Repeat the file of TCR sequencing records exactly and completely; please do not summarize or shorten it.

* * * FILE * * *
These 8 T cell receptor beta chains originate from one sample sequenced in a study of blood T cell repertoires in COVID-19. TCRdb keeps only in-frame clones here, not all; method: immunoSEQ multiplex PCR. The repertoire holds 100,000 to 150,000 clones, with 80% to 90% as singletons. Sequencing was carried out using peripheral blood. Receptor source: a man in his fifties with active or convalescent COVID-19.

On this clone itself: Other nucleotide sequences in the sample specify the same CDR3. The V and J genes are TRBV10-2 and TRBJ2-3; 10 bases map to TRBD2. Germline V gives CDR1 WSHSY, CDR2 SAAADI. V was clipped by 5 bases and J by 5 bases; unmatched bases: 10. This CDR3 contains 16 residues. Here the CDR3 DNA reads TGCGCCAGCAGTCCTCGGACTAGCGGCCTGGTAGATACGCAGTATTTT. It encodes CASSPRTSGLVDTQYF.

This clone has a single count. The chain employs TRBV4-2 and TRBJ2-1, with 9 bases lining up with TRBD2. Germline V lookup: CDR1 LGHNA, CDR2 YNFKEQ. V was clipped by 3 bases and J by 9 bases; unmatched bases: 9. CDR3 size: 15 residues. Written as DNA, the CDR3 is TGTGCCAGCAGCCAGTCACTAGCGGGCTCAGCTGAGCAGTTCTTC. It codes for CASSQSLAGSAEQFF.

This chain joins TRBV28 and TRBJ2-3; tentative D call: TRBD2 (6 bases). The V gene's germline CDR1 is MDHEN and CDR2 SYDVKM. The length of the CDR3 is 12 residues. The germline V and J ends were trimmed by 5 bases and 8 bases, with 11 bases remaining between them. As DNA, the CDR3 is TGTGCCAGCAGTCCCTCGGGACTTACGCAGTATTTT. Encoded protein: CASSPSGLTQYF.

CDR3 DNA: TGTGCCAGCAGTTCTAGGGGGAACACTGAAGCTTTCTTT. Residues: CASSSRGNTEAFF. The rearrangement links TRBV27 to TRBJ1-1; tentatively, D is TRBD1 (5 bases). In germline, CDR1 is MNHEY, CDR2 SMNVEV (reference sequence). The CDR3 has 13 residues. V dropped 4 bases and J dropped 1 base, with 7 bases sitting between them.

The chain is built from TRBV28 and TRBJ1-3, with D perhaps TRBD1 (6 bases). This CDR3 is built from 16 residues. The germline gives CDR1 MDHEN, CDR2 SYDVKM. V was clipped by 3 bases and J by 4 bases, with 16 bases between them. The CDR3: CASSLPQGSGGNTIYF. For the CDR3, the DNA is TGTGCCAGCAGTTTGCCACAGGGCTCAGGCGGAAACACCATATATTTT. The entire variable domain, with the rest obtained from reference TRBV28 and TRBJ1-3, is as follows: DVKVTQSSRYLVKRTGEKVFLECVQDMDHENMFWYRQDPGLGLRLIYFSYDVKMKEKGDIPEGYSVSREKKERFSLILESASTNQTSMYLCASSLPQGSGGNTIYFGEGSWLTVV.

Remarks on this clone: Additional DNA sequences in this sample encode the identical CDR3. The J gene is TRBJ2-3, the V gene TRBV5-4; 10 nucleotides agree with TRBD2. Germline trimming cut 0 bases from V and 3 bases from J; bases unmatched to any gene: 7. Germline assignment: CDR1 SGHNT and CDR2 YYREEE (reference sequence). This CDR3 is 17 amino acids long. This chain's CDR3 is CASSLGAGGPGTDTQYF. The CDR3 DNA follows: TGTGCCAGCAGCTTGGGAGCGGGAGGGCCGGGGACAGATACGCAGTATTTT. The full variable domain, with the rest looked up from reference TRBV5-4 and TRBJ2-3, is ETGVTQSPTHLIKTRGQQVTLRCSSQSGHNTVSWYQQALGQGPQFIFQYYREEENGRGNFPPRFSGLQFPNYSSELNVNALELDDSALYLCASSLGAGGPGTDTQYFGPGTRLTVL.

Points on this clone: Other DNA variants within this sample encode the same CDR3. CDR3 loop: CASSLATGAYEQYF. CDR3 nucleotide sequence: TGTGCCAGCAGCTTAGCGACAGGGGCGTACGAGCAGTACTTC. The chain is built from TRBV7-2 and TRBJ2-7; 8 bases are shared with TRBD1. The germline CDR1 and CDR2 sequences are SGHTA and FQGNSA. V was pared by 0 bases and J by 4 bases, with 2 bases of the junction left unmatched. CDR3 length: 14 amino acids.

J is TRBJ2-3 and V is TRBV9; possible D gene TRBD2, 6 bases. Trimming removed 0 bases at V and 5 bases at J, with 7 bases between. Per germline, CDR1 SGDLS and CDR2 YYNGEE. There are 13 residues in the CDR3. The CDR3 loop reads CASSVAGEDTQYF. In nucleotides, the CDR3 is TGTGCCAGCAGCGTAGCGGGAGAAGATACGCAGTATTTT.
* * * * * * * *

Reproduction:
These 8 T cell receptor beta chains originate from one sample sequenced in a study of blood T cell repertoires in COVID-19. TCRdb keeps only in-frame clones here, not all; method: immunoSEQ multiplex PCR. The repertoire holds 100,000 to 150,000 clones, with 80% to 90% as singletons. Sequencing was carried out using peripheral blood. Receptor source: a man in his fifties with active or convalescent COVID-19.

On this clone itself: Other nucleotide sequences in the sample specify the same CDR3. The V and J genes are TRBV10-2 and TRBJ2-3; 10 bases map to TRBD2. Germline V gives CDR1 WSHSY, CDR2 SAAADI. V was clipped by 5 bases and J by 5 bases; unmatched bases: 10. This CDR3 contains 16 residues. Here the CDR3 DNA reads TGCGCCAGCAGTCCTCGGACTAGCGGCCTGGTAGATACGCAGTATTTT. It encodes CASSPRTSGLVDTQYF.

This clone has a single count. The chain employs TRBV4-2 and TRBJ2-1, with 9 bases lining up with TRBD2. Germline V lookup: CDR1 LGHNA, CDR2 YNFKEQ. V was clipped by 3 bases and J by 9 bases; unmatched bases: 9. CDR3 size: 15 residues. Written as DNA, the CDR3 is TGTGCCAGCAGCCAGTCACTAGCGGGCTCAGCTGAGCAGTTCTTC. It codes for CASSQSLAGSAEQFF.

This chain joins TRBV28 and TRBJ2-3; tentative D call: TRBD2 (6 bases). The V gene's germline CDR1 is MDHEN and CDR2 SYDVKM. The length of the CDR3 is 12 residues. The germline V and J ends were trimmed by 5 bases and 8 bases, with 11 bases remaining between them. As DNA, the CDR3 is TGTGCCAGCAGTCCCTCGGGACTTACGCAGTATTTT. Encoded protein: CASSPSGLTQYF.

CDR3 DNA: TGTGCCAGCAGTTCTAGGGGGAACACTGAAGCTTTCTTT. Residues: CASSSRGNTEAFF. The rearrangement links TRBV27 to TRBJ1-1; tentatively, D is TRBD1 (5 bases). In germline, CDR1 is MNHEY, CDR2 SMNVEV (reference sequence). The CDR3 has 13 residues. V dropped 4 bases and J dropped 1 base, with 7 bases sitting between them.

The chain is built from TRBV28 and TRBJ1-3, with D perhaps TRBD1 (6 bases). This CDR3 is built from 16 residues. The germline gives CDR1 MDHEN, CDR2 SYDVKM. V was clipped by 3 bases and J by 4 bases, with 16 bases between them. The CDR3: CASSLPQGSGGNTIYF. For the CDR3, the DNA is TGTGCCAGCAGTTTGCCACAGGGCTCAGGCGGAAACACCATATATTTT. The entire variable domain, with the rest obtained from reference TRBV28 and TRBJ1-3, is as follows: DVKVTQSSRYLVKRTGEKVFLECVQDMDHENMFWYRQDPGLGLRLIYFSYDVKMKEKGDIPEGYSVSREKKERFSLILESASTNQTSMYLCASSLPQGSGGNTIYFGEGSWLTVV.

Remarks on this clone: Additional DNA sequences in this sample encode the identical CDR3. The J gene is TRBJ2-3, the V gene TRBV5-4; 10 nucleotides agree with TRBD2. Germline trimming cut 0 bases from V and 3 bases from J; bases unmatched to any gene: 7. Germline assignment: CDR1 SGHNT and CDR2 YYREEE (reference sequence). This CDR3 is 17 amino acids long. This chain's CDR3 is CASSLGAGGPGTDTQYF. The CDR3 DNA follows: TGTGCCAGCAGCTTGGGAGCGGGAGGGCCGGGGACAGATACGCAGTATTTT. The full variable domain, with the rest looked up from reference TRBV5-4 and TRBJ2-3, is ETGVTQSPTHLIKTRGQQVTLRCSSQSGHNTVSWYQQALGQGPQFIFQYYREEENGRGNFPPRFSGLQFPNYSSELNVNALELDDSALYLCASSLGAGGPGTDTQYFGPGTRLTVL.

Points on this clone: Other DNA variants within this sample encode the same CDR3. CDR3 loop: CASSLATGAYEQYF. CDR3 nucleotide sequence: TGTGCCAGCAGCTTAGCGACAGGGGCGTACGAGCAGTACTTC. The chain is built from TRBV7-2 and TRBJ2-7; 8 bases are shared with TRBD1. The germline CDR1 and CDR2 sequences are SGHTA and FQGNSA. V was pared by 0 bases and J by 4 bases, with 2 bases of the junction left unmatched. CDR3 length: 14 amino acids.

J is TRBJ2-3 and V is TRBV9; possible D gene TRBD2, 6 bases. Trimming removed 0 bases at V and 5 bases at J, with 7 bases between. Per germline, CDR1 SGDLS and CDR2 YYNGEE. There are 13 residues in the CDR3. The CDR3 loop reads CASSVAGEDTQYF. In nucleotides, the CDR3 is TGTGCCAGCAGCGTAGCGGGAGAAGATACGCAGTATTTT.